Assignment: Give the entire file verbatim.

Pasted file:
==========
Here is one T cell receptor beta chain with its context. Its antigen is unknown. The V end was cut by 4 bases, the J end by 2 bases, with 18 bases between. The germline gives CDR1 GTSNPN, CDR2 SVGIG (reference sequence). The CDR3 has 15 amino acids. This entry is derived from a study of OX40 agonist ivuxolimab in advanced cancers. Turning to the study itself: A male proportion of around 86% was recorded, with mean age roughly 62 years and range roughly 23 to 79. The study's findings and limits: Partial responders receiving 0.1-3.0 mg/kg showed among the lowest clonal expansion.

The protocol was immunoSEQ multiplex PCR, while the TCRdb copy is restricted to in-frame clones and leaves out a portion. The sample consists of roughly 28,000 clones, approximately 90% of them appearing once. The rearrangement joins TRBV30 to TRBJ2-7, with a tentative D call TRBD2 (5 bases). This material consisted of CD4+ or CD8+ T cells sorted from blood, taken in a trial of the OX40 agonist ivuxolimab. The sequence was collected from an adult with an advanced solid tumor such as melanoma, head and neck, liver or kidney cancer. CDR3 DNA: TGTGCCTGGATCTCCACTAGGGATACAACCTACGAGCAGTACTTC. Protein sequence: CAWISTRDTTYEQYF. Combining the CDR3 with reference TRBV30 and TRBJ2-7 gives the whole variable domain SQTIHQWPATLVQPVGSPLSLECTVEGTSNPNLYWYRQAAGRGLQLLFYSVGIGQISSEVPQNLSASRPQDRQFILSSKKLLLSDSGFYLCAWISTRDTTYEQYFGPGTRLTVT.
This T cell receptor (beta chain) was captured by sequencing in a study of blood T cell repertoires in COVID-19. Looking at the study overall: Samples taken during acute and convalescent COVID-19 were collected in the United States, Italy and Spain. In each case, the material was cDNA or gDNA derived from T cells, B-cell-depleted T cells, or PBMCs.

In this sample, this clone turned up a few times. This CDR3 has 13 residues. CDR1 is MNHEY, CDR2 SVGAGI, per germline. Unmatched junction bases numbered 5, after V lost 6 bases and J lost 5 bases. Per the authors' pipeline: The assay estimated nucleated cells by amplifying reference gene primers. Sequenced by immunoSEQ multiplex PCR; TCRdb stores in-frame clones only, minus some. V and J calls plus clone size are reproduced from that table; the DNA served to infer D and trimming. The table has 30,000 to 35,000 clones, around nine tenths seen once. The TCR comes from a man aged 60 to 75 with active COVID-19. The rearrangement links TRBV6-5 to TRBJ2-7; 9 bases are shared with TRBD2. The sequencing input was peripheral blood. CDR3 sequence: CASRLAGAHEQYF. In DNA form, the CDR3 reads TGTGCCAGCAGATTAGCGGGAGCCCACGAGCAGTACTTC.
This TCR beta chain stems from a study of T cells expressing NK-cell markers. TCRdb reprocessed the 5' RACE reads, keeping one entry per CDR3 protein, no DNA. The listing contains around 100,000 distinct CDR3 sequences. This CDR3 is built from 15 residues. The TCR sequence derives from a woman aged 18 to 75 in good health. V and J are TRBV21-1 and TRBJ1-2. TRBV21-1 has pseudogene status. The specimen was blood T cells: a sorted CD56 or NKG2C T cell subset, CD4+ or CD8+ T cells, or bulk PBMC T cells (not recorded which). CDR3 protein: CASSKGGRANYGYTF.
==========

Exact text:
Here is one T cell receptor beta chain with its context. Its antigen is unknown. The V end was cut by 4 bases, the J end by 2 bases, with 18 bases between. The germline gives CDR1 GTSNPN, CDR2 SVGIG (reference sequence). The CDR3 has 15 amino acids. This entry is derived from a study of OX40 agonist ivuxolimab in advanced cancers. Turning to the study itself: A male proportion of around 86% was recorded, with mean age roughly 62 years and range roughly 23 to 79. The study's findings and limits: Partial responders receiving 0.1-3.0 mg/kg showed among the lowest clonal expansion.

The protocol was immunoSEQ multiplex PCR, while the TCRdb copy is restricted to in-frame clones and leaves out a portion. The sample consists of roughly 28,000 clones, approximately 90% of them appearing once. The rearrangement joins TRBV30 to TRBJ2-7, with a tentative D call TRBD2 (5 bases). This material consisted of CD4+ or CD8+ T cells sorted from blood, taken in a trial of the OX40 agonist ivuxolimab. The sequence was collected from an adult with an advanced solid tumor such as melanoma, head and neck, liver or kidney cancer. CDR3 DNA: TGTGCCTGGATCTCCACTAGGGATACAACCTACGAGCAGTACTTC. Protein sequence: CAWISTRDTTYEQYF. Combining the CDR3 with reference TRBV30 and TRBJ2-7 gives the whole variable domain SQTIHQWPATLVQPVGSPLSLECTVEGTSNPNLYWYRQAAGRGLQLLFYSVGIGQISSEVPQNLSASRPQDRQFILSSKKLLLSDSGFYLCAWISTRDTTYEQYFGPGTRLTVT.
This T cell receptor (beta chain) was captured by sequencing in a study of blood T cell repertoires in COVID-19. Looking at the study overall: Samples taken during acute and convalescent COVID-19 were collected in the United States, Italy and Spain. In each case, the material was cDNA or gDNA derived from T cells, B-cell-depleted T cells, or PBMCs.

In this sample, this clone turned up a few times. This CDR3 has 13 residues. CDR1 is MNHEY, CDR2 SVGAGI, per germline. Unmatched junction bases numbered 5, after V lost 6 bases and J lost 5 bases. Per the authors' pipeline: The assay estimated nucleated cells by amplifying reference gene primers. Sequenced by immunoSEQ multiplex PCR; TCRdb stores in-frame clones only, minus some. V and J calls plus clone size are reproduced from that table; the DNA served to infer D and trimming. The table has 30,000 to 35,000 clones, around nine tenths seen once. The TCR comes from a man aged 60 to 75 with active COVID-19. The rearrangement links TRBV6-5 to TRBJ2-7; 9 bases are shared with TRBD2. The sequencing input was peripheral blood. CDR3 sequence: CASRLAGAHEQYF. In DNA form, the CDR3 reads TGTGCCAGCAGATTAGCGGGAGCCCACGAGCAGTACTTC.
This TCR beta chain stems from a study of T cells expressing NK-cell markers. TCRdb reprocessed the 5' RACE reads, keeping one entry per CDR3 protein, no DNA. The listing contains around 100,000 distinct CDR3 sequences. This CDR3 is built from 15 residues. The TCR sequence derives from a woman aged 18 to 75 in good health. V and J are TRBV21-1 and TRBJ1-2. TRBV21-1 has pseudogene status. The specimen was blood T cells: a sorted CD56 or NKG2C T cell subset, CD4+ or CD8+ T cells, or bulk PBMC T cells (not recorded which). CDR3 protein: CASSKGGRANYGYTF.